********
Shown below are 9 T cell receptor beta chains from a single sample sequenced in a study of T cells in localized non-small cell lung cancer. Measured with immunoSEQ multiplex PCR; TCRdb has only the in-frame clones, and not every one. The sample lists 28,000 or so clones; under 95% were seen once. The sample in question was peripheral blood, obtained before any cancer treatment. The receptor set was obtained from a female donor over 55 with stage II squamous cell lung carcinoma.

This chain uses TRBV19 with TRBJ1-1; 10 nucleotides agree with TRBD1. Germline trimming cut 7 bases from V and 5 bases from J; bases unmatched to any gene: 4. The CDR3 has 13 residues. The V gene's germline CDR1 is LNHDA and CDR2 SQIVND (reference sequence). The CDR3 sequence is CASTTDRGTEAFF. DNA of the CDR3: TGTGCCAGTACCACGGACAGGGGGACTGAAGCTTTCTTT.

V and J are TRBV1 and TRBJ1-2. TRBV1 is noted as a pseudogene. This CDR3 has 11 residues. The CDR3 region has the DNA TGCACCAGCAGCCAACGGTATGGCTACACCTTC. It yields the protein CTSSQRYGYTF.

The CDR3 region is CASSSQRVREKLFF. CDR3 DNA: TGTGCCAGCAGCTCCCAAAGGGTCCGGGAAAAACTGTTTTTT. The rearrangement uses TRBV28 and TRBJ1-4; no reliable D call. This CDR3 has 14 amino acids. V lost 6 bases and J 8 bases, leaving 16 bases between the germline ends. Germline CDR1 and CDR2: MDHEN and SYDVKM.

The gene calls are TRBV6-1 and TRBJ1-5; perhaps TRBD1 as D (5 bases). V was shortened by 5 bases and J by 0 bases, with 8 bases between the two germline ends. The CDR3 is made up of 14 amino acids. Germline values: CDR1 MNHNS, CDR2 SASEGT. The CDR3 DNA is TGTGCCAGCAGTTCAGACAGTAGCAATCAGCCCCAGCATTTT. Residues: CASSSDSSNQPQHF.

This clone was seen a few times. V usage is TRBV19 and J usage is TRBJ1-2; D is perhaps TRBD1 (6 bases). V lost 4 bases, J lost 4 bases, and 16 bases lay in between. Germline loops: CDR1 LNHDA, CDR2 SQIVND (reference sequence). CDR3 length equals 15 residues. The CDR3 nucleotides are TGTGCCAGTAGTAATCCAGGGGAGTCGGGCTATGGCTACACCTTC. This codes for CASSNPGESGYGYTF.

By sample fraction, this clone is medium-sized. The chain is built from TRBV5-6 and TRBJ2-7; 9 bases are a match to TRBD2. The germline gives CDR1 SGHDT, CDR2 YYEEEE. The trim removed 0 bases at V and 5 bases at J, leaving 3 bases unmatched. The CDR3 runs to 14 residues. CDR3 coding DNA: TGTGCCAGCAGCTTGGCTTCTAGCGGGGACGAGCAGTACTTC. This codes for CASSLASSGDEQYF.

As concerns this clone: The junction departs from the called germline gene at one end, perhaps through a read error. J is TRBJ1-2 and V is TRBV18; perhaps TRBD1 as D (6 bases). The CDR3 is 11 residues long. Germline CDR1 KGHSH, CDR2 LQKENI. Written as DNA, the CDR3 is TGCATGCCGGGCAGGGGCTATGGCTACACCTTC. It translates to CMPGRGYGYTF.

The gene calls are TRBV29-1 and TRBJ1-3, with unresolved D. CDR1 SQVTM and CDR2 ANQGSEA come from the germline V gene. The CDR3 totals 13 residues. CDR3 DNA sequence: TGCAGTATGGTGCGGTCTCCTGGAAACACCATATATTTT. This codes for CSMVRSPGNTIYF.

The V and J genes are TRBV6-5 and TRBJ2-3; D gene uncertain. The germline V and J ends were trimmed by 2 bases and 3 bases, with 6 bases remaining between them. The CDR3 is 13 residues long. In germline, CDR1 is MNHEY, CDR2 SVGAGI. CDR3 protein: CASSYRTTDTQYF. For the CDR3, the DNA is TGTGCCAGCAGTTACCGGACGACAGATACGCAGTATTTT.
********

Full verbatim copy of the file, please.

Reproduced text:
Shown below are 9 T cell receptor beta chains from a single sample sequenced in a study of T cells in localized non-small cell lung cancer. Measured with immunoSEQ multiplex PCR; TCRdb has only the in-frame clones, and not every one. The sample lists 28,000 or so clones; under 95% were seen once. The sample in question was peripheral blood, obtained before any cancer treatment. The receptor set was obtained from a female donor over 55 with stage II squamous cell lung carcinoma.

This chain uses TRBV19 with TRBJ1-1; 10 nucleotides agree with TRBD1. Germline trimming cut 7 bases from V and 5 bases from J; bases unmatched to any gene: 4. The CDR3 has 13 residues. The V gene's germline CDR1 is LNHDA and CDR2 SQIVND (reference sequence). The CDR3 sequence is CASTTDRGTEAFF. DNA of the CDR3: TGTGCCAGTACCACGGACAGGGGGACTGAAGCTTTCTTT.

V and J are TRBV1 and TRBJ1-2. TRBV1 is noted as a pseudogene. This CDR3 has 11 residues. The CDR3 region has the DNA TGCACCAGCAGCCAACGGTATGGCTACACCTTC. It yields the protein CTSSQRYGYTF.

The CDR3 region is CASSSQRVREKLFF. CDR3 DNA: TGTGCCAGCAGCTCCCAAAGGGTCCGGGAAAAACTGTTTTTT. The rearrangement uses TRBV28 and TRBJ1-4; no reliable D call. This CDR3 has 14 amino acids. V lost 6 bases and J 8 bases, leaving 16 bases between the germline ends. Germline CDR1 and CDR2: MDHEN and SYDVKM.

The gene calls are TRBV6-1 and TRBJ1-5; perhaps TRBD1 as D (5 bases). V was shortened by 5 bases and J by 0 bases, with 8 bases between the two germline ends. The CDR3 is made up of 14 amino acids. Germline values: CDR1 MNHNS, CDR2 SASEGT. The CDR3 DNA is TGTGCCAGCAGTTCAGACAGTAGCAATCAGCCCCAGCATTTT. Residues: CASSSDSSNQPQHF.

This clone was seen a few times. V usage is TRBV19 and J usage is TRBJ1-2; D is perhaps TRBD1 (6 bases). V lost 4 bases, J lost 4 bases, and 16 bases lay in between. Germline loops: CDR1 LNHDA, CDR2 SQIVND (reference sequence). CDR3 length equals 15 residues. The CDR3 nucleotides are TGTGCCAGTAGTAATCCAGGGGAGTCGGGCTATGGCTACACCTTC. This codes for CASSNPGESGYGYTF.

By sample fraction, this clone is medium-sized. The chain is built from TRBV5-6 and TRBJ2-7; 9 bases are a match to TRBD2. The germline gives CDR1 SGHDT, CDR2 YYEEEE. The trim removed 0 bases at V and 5 bases at J, leaving 3 bases unmatched. The CDR3 runs to 14 residues. CDR3 coding DNA: TGTGCCAGCAGCTTGGCTTCTAGCGGGGACGAGCAGTACTTC. This codes for CASSLASSGDEQYF.

As concerns this clone: The junction departs from the called germline gene at one end, perhaps through a read error. J is TRBJ1-2 and V is TRBV18; perhaps TRBD1 as D (6 bases). The CDR3 is 11 residues long. Germline CDR1 KGHSH, CDR2 LQKENI. Written as DNA, the CDR3 is TGCATGCCGGGCAGGGGCTATGGCTACACCTTC. It translates to CMPGRGYGYTF.

The gene calls are TRBV29-1 and TRBJ1-3, with unresolved D. CDR1 SQVTM and CDR2 ANQGSEA come from the germline V gene. The CDR3 totals 13 residues. CDR3 DNA sequence: TGCAGTATGGTGCGGTCTCCTGGAAACACCATATATTTT. This codes for CSMVRSPGNTIYF.

The V and J genes are TRBV6-5 and TRBJ2-3; D gene uncertain. The germline V and J ends were trimmed by 2 bases and 3 bases, with 6 bases remaining between them. The CDR3 is 13 residues long. In germline, CDR1 is MNHEY, CDR2 SVGAGI. CDR3 protein: CASSYRTTDTQYF. For the CDR3, the DNA is TGTGCCAGCAGTTACCGGACGACAGATACGCAGTATTTT.